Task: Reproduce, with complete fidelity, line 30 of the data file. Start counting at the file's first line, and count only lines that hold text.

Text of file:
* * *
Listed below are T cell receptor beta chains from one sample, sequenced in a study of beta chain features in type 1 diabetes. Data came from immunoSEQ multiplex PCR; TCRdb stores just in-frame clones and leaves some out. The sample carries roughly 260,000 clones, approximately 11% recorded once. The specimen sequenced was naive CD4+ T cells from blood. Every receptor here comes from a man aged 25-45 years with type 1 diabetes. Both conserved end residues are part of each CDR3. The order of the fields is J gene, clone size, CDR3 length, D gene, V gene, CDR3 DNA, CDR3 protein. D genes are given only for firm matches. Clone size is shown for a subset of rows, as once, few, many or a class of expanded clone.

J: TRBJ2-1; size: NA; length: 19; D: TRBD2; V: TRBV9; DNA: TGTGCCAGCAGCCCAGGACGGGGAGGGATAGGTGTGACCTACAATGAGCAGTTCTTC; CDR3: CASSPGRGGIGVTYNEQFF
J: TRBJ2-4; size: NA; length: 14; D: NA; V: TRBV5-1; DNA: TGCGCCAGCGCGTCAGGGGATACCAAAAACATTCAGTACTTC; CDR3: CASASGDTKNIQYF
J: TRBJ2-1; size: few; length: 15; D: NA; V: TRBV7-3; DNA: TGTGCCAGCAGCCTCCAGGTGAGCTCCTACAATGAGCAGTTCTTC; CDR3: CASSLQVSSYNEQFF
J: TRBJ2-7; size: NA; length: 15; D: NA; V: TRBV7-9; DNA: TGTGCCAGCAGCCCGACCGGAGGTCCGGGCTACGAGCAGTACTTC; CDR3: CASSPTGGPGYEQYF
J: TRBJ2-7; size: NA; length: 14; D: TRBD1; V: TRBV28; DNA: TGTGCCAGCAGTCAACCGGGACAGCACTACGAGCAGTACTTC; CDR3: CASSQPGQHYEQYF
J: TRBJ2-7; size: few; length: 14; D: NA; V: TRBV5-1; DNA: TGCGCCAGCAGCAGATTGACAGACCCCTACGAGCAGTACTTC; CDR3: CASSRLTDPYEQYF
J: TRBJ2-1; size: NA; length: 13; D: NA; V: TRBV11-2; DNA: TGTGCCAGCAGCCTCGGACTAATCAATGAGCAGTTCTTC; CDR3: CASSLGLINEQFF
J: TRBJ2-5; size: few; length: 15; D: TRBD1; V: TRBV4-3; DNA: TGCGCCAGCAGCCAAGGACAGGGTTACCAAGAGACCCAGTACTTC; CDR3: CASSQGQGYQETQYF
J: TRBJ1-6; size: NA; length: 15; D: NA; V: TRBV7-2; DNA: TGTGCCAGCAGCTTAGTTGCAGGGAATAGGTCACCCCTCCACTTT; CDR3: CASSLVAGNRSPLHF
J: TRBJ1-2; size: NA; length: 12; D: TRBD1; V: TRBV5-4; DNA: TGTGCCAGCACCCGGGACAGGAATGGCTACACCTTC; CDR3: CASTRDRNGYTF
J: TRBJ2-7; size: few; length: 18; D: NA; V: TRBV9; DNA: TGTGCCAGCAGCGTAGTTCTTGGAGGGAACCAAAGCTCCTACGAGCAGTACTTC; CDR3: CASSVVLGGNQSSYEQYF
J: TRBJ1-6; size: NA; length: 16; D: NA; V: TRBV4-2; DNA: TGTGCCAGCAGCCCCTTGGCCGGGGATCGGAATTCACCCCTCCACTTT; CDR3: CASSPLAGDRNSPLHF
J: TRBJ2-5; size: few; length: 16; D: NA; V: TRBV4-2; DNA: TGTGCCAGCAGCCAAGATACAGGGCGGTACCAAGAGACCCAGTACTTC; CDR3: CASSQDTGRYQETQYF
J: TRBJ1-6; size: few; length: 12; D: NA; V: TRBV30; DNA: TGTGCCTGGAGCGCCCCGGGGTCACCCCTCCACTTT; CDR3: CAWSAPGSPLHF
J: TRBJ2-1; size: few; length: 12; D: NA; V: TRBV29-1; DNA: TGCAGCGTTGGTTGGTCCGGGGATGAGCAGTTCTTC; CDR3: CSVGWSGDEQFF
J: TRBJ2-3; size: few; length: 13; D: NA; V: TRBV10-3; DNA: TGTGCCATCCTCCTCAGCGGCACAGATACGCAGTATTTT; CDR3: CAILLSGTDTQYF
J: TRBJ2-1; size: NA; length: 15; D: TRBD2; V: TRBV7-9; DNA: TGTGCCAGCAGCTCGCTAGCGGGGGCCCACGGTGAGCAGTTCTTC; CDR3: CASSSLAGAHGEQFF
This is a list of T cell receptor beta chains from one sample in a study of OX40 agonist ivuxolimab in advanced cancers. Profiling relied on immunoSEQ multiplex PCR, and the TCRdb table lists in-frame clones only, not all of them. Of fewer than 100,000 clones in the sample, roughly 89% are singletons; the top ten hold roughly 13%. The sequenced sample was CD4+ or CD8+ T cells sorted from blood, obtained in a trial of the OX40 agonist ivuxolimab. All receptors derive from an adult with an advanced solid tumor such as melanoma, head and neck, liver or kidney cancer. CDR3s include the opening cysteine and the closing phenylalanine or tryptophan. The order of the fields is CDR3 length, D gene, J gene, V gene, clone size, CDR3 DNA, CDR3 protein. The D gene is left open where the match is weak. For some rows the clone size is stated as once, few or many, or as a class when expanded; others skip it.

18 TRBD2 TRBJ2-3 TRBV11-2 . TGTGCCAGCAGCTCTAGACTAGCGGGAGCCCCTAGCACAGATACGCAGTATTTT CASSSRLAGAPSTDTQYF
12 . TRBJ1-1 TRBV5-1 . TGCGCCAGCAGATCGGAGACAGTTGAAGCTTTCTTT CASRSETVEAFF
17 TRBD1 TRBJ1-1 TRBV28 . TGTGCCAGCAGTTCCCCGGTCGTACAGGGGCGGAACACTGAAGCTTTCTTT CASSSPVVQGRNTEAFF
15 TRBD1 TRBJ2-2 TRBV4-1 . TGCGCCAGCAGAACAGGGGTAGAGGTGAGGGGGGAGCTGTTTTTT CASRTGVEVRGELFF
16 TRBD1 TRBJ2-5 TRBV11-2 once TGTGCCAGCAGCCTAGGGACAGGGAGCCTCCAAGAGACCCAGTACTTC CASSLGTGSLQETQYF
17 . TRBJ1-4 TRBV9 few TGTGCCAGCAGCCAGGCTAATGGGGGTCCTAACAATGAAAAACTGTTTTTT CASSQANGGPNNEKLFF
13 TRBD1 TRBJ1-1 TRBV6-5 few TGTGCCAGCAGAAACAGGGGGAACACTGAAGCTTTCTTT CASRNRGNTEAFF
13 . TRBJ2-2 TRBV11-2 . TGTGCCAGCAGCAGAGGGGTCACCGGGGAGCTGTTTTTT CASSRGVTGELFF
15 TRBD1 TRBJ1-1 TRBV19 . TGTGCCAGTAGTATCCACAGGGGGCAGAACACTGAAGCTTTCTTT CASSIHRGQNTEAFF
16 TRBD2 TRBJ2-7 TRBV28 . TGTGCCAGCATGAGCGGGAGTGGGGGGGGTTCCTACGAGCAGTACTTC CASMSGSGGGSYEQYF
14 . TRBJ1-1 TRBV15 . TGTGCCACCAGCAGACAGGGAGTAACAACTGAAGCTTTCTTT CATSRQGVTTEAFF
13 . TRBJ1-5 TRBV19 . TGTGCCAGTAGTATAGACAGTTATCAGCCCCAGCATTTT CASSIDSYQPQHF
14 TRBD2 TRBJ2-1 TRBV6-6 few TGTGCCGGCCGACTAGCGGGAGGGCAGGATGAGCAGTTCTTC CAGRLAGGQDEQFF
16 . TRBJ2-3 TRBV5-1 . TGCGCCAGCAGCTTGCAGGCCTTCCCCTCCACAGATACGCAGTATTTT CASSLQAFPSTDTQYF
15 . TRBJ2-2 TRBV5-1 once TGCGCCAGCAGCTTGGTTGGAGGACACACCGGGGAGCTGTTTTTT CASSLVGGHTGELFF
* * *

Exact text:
14 . TRBJ1-1 TRBV15 . TGTGCCACCAGCAGACAGGGAGTAACAACTGAAGCTTTCTTT CATSRQGVTTEAFF